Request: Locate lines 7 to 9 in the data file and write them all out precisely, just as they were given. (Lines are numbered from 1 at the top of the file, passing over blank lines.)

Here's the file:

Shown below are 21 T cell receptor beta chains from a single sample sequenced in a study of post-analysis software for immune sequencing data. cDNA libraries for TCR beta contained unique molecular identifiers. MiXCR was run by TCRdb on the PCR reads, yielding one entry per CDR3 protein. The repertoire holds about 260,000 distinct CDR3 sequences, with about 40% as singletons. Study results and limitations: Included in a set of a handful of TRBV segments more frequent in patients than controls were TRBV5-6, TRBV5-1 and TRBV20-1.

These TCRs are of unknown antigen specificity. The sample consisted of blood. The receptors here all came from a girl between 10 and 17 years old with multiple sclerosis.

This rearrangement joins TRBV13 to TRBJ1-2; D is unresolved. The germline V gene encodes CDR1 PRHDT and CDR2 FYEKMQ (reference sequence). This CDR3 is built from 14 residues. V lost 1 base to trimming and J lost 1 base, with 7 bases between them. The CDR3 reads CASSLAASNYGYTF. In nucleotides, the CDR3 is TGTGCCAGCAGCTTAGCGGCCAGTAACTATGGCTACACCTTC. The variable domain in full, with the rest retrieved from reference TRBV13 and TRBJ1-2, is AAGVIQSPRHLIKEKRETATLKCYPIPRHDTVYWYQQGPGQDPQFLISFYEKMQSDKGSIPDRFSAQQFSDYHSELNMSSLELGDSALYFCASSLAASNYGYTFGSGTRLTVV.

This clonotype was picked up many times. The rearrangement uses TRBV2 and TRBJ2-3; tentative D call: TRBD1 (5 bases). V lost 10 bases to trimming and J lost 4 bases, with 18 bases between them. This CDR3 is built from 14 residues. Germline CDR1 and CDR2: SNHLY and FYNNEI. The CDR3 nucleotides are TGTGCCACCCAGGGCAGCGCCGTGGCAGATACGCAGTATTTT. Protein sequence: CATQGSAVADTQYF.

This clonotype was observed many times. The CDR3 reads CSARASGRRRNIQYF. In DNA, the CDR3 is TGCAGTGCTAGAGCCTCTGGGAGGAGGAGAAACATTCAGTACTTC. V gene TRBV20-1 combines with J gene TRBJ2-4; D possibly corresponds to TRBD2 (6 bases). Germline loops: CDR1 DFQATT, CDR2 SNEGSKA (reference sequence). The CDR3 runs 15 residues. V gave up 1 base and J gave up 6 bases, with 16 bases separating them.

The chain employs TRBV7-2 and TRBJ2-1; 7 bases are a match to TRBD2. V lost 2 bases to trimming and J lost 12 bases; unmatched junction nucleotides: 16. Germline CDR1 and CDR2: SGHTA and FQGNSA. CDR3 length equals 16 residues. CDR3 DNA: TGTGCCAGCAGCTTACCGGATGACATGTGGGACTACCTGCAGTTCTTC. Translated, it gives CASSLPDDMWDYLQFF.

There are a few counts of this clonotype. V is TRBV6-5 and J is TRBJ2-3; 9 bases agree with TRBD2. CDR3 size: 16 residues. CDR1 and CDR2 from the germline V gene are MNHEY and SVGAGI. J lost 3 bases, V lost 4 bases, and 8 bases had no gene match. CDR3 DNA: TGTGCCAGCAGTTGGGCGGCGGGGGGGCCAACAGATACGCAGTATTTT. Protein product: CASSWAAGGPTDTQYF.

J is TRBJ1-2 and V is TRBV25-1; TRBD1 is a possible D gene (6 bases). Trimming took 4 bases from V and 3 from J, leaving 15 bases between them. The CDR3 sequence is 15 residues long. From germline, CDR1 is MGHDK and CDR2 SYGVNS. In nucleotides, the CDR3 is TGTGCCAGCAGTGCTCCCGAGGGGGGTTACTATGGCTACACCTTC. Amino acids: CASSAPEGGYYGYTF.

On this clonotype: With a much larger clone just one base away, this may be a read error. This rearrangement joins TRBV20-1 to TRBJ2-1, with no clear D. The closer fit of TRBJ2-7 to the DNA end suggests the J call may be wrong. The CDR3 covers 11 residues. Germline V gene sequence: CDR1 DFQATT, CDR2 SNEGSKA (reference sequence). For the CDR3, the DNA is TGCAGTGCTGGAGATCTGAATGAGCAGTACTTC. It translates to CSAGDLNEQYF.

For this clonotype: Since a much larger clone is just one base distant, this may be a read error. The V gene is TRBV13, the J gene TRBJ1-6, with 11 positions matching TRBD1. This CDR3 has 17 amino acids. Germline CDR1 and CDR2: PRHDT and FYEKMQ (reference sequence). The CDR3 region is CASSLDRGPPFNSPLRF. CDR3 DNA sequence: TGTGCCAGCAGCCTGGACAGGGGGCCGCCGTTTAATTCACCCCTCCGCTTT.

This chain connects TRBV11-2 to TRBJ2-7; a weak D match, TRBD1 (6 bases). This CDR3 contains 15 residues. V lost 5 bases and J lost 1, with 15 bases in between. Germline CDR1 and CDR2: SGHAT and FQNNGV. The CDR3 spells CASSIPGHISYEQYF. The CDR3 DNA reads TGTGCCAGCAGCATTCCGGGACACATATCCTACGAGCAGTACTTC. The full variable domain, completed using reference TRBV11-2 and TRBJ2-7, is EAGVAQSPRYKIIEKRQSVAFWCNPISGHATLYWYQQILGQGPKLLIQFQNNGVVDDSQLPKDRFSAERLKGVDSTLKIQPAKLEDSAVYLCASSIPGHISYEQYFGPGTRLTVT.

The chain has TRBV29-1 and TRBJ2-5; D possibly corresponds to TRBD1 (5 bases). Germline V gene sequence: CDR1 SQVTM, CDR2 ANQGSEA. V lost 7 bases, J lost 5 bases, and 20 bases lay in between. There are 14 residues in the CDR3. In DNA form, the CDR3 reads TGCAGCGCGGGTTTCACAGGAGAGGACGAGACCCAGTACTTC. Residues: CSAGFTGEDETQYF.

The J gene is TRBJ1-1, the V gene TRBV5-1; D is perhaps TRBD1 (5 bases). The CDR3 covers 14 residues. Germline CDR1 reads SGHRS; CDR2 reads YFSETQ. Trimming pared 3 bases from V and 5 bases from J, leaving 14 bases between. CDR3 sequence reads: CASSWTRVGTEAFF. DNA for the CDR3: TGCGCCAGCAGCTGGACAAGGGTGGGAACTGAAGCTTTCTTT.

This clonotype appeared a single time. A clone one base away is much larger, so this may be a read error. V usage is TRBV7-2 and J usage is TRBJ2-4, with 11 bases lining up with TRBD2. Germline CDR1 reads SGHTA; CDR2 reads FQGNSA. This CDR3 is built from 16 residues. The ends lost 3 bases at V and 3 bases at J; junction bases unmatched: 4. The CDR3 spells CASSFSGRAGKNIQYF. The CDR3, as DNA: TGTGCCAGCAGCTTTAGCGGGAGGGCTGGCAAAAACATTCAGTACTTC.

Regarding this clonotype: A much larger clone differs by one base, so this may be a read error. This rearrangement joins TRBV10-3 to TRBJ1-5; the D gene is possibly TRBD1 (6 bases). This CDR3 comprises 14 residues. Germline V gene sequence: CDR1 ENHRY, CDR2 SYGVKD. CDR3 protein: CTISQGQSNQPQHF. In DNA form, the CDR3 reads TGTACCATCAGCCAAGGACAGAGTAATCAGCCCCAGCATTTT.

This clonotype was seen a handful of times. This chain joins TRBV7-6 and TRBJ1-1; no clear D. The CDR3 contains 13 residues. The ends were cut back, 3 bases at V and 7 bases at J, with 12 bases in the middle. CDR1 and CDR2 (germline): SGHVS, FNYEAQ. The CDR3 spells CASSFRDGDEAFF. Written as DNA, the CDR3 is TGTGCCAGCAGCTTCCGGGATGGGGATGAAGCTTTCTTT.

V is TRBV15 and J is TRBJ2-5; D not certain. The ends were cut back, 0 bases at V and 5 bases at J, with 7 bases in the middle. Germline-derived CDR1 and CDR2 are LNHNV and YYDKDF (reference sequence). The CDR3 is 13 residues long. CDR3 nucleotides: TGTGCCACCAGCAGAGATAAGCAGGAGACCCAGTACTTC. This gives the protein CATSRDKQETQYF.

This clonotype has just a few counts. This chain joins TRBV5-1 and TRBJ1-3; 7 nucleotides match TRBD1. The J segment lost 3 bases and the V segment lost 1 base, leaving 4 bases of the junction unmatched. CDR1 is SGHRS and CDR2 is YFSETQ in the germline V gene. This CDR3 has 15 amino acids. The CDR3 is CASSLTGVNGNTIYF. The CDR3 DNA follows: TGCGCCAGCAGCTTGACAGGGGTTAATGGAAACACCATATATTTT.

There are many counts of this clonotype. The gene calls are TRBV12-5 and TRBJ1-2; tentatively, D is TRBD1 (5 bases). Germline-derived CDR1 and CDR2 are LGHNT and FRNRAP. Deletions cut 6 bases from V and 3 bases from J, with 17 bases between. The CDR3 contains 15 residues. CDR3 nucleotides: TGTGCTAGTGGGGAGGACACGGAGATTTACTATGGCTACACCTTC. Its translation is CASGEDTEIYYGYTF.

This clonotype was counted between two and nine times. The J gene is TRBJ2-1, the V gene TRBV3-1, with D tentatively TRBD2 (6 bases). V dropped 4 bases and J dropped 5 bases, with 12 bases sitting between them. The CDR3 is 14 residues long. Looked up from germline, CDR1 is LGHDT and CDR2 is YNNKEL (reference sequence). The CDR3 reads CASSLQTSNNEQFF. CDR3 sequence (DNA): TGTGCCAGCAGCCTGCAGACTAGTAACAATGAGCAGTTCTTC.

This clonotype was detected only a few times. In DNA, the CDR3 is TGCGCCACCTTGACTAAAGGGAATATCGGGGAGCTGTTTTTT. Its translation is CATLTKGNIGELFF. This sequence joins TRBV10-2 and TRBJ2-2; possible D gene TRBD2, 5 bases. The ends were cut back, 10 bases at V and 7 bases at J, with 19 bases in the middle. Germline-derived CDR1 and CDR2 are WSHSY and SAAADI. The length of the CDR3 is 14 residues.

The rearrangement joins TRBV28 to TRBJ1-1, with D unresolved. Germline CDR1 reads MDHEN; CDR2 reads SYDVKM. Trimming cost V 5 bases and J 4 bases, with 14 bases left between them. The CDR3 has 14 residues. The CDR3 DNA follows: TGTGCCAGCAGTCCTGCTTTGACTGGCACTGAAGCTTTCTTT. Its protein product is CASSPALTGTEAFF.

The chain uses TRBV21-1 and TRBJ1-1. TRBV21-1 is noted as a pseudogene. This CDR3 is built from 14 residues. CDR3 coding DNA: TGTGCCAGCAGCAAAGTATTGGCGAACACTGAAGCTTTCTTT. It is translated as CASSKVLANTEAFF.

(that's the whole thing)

There are a few counts of this clonotype. V is TRBV6-5 and J is TRBJ2-3; 9 bases agree with TRBD2. CDR3 size: 16 residues. CDR1 and CDR2 from the germline V gene are MNHEY and SVGAGI. J lost 3 bases, V lost 4 bases, and 8 bases had no gene match. CDR3 DNA: TGTGCCAGCAGTTGGGCGGCGGGGGGGCCAACAGATACGCAGTATTTT. Protein product: CASSWAAGGPTDTQYF.

J is TRBJ1-2 and V is TRBV25-1; TRBD1 is a possible D gene (6 bases). Trimming took 4 bases from V and 3 from J, leaving 15 bases between them. The CDR3 sequence is 15 residues long. From germline, CDR1 is MGHDK and CDR2 SYGVNS. In nucleotides, the CDR3 is TGTGCCAGCAGTGCTCCCGAGGGGGGTTACTATGGCTACACCTTC. Amino acids: CASSAPEGGYYGYTF.

On this clonotype: With a much larger clone just one base away, this may be a read error. This rearrangement joins TRBV20-1 to TRBJ2-1, with no clear D. The closer fit of TRBJ2-7 to the DNA end suggests the J call may be wrong. The CDR3 covers 11 residues. Germline V gene sequence: CDR1 DFQATT, CDR2 SNEGSKA (reference sequence). For the CDR3, the DNA is TGCAGTGCTGGAGATCTGAATGAGCAGTACTTC. It translates to CSAGDLNEQYF.